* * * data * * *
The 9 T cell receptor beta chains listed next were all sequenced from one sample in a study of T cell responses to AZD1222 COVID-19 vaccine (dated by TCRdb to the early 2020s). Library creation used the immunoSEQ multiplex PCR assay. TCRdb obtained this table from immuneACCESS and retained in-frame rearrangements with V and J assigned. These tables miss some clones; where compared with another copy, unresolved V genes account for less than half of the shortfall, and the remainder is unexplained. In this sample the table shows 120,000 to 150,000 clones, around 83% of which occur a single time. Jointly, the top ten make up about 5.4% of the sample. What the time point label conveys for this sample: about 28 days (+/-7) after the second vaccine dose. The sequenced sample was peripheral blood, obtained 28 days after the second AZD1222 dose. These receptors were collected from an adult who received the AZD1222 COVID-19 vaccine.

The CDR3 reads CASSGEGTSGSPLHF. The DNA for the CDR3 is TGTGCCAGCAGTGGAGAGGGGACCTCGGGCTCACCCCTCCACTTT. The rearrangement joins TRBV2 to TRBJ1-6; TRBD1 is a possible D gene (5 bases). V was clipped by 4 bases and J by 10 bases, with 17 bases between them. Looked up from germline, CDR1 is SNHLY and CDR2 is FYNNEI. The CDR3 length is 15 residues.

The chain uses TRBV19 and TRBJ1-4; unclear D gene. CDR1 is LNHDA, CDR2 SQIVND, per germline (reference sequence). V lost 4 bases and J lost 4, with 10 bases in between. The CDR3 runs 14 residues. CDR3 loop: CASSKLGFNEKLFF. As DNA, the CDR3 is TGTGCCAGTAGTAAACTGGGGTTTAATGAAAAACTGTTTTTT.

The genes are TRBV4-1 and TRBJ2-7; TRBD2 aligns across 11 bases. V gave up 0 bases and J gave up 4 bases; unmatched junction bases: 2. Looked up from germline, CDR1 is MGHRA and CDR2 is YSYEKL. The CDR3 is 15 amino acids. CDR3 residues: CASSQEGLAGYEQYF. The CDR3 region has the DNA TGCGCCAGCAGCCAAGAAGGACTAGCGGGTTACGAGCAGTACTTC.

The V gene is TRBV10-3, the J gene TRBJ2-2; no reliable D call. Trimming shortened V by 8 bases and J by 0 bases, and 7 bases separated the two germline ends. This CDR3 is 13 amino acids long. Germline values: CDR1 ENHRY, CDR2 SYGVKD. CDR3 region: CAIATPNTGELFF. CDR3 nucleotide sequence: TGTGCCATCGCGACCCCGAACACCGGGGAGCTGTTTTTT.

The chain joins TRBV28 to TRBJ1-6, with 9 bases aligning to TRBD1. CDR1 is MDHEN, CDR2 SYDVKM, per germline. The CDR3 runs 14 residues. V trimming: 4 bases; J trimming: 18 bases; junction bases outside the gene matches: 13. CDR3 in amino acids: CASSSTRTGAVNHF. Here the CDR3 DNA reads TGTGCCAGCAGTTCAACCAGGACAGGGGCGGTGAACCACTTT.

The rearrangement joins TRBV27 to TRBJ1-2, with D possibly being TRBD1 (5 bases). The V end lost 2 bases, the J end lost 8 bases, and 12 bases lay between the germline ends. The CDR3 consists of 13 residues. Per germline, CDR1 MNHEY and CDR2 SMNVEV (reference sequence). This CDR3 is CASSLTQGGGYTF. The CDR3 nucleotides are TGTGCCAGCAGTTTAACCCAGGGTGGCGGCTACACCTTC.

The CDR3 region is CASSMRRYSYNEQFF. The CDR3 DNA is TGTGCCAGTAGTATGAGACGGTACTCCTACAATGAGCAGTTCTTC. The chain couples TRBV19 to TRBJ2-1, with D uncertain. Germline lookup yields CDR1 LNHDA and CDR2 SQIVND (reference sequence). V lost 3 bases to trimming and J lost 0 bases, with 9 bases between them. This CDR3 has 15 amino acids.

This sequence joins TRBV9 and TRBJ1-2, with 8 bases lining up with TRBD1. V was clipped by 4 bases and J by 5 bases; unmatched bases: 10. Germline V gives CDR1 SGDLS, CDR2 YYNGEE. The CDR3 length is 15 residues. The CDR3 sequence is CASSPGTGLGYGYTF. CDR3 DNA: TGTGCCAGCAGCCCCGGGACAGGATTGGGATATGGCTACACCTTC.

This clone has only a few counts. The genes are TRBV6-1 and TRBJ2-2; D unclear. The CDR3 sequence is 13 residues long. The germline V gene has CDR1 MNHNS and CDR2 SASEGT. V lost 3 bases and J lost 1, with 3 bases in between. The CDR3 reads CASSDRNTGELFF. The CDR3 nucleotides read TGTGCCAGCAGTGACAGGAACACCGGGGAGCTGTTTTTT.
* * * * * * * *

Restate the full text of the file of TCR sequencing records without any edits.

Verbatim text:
The 9 T cell receptor beta chains listed next were all sequenced from one sample in a study of T cell responses to AZD1222 COVID-19 vaccine (dated by TCRdb to the early 2020s). Library creation used the immunoSEQ multiplex PCR assay. TCRdb obtained this table from immuneACCESS and retained in-frame rearrangements with V and J assigned. These tables miss some clones; where compared with another copy, unresolved V genes account for less than half of the shortfall, and the remainder is unexplained. In this sample the table shows 120,000 to 150,000 clones, around 83% of which occur a single time. Jointly, the top ten make up about 5.4% of the sample. What the time point label conveys for this sample: about 28 days (+/-7) after the second vaccine dose. The sequenced sample was peripheral blood, obtained 28 days after the second AZD1222 dose. These receptors were collected from an adult who received the AZD1222 COVID-19 vaccine.

The CDR3 reads CASSGEGTSGSPLHF. The DNA for the CDR3 is TGTGCCAGCAGTGGAGAGGGGACCTCGGGCTCACCCCTCCACTTT. The rearrangement joins TRBV2 to TRBJ1-6; TRBD1 is a possible D gene (5 bases). V was clipped by 4 bases and J by 10 bases, with 17 bases between them. Looked up from germline, CDR1 is SNHLY and CDR2 is FYNNEI. The CDR3 length is 15 residues.

The chain uses TRBV19 and TRBJ1-4; unclear D gene. CDR1 is LNHDA, CDR2 SQIVND, per germline (reference sequence). V lost 4 bases and J lost 4, with 10 bases in between. The CDR3 runs 14 residues. CDR3 loop: CASSKLGFNEKLFF. As DNA, the CDR3 is TGTGCCAGTAGTAAACTGGGGTTTAATGAAAAACTGTTTTTT.

The genes are TRBV4-1 and TRBJ2-7; TRBD2 aligns across 11 bases. V gave up 0 bases and J gave up 4 bases; unmatched junction bases: 2. Looked up from germline, CDR1 is MGHRA and CDR2 is YSYEKL. The CDR3 is 15 amino acids. CDR3 residues: CASSQEGLAGYEQYF. The CDR3 region has the DNA TGCGCCAGCAGCCAAGAAGGACTAGCGGGTTACGAGCAGTACTTC.

The V gene is TRBV10-3, the J gene TRBJ2-2; no reliable D call. Trimming shortened V by 8 bases and J by 0 bases, and 7 bases separated the two germline ends. This CDR3 is 13 amino acids long. Germline values: CDR1 ENHRY, CDR2 SYGVKD. CDR3 region: CAIATPNTGELFF. CDR3 nucleotide sequence: TGTGCCATCGCGACCCCGAACACCGGGGAGCTGTTTTTT.

The chain joins TRBV28 to TRBJ1-6, with 9 bases aligning to TRBD1. CDR1 is MDHEN, CDR2 SYDVKM, per germline. The CDR3 runs 14 residues. V trimming: 4 bases; J trimming: 18 bases; junction bases outside the gene matches: 13. CDR3 in amino acids: CASSSTRTGAVNHF. Here the CDR3 DNA reads TGTGCCAGCAGTTCAACCAGGACAGGGGCGGTGAACCACTTT.

The rearrangement joins TRBV27 to TRBJ1-2, with D possibly being TRBD1 (5 bases). The V end lost 2 bases, the J end lost 8 bases, and 12 bases lay between the germline ends. The CDR3 consists of 13 residues. Per germline, CDR1 MNHEY and CDR2 SMNVEV (reference sequence). This CDR3 is CASSLTQGGGYTF. The CDR3 nucleotides are TGTGCCAGCAGTTTAACCCAGGGTGGCGGCTACACCTTC.

The CDR3 region is CASSMRRYSYNEQFF. The CDR3 DNA is TGTGCCAGTAGTATGAGACGGTACTCCTACAATGAGCAGTTCTTC. The chain couples TRBV19 to TRBJ2-1, with D uncertain. Germline lookup yields CDR1 LNHDA and CDR2 SQIVND (reference sequence). V lost 3 bases to trimming and J lost 0 bases, with 9 bases between them. This CDR3 has 15 amino acids.

This sequence joins TRBV9 and TRBJ1-2, with 8 bases lining up with TRBD1. V was clipped by 4 bases and J by 5 bases; unmatched bases: 10. Germline V gives CDR1 SGDLS, CDR2 YYNGEE. The CDR3 length is 15 residues. The CDR3 sequence is CASSPGTGLGYGYTF. CDR3 DNA: TGTGCCAGCAGCCCCGGGACAGGATTGGGATATGGCTACACCTTC.

This clone has only a few counts. The genes are TRBV6-1 and TRBJ2-2; D unclear. The CDR3 sequence is 13 residues long. The germline V gene has CDR1 MNHNS and CDR2 SASEGT. V lost 3 bases and J lost 1, with 3 bases in between. The CDR3 reads CASSDRNTGELFF. The CDR3 nucleotides read TGTGCCAGCAGTGACAGGAACACCGGGGAGCTGTTTTTT.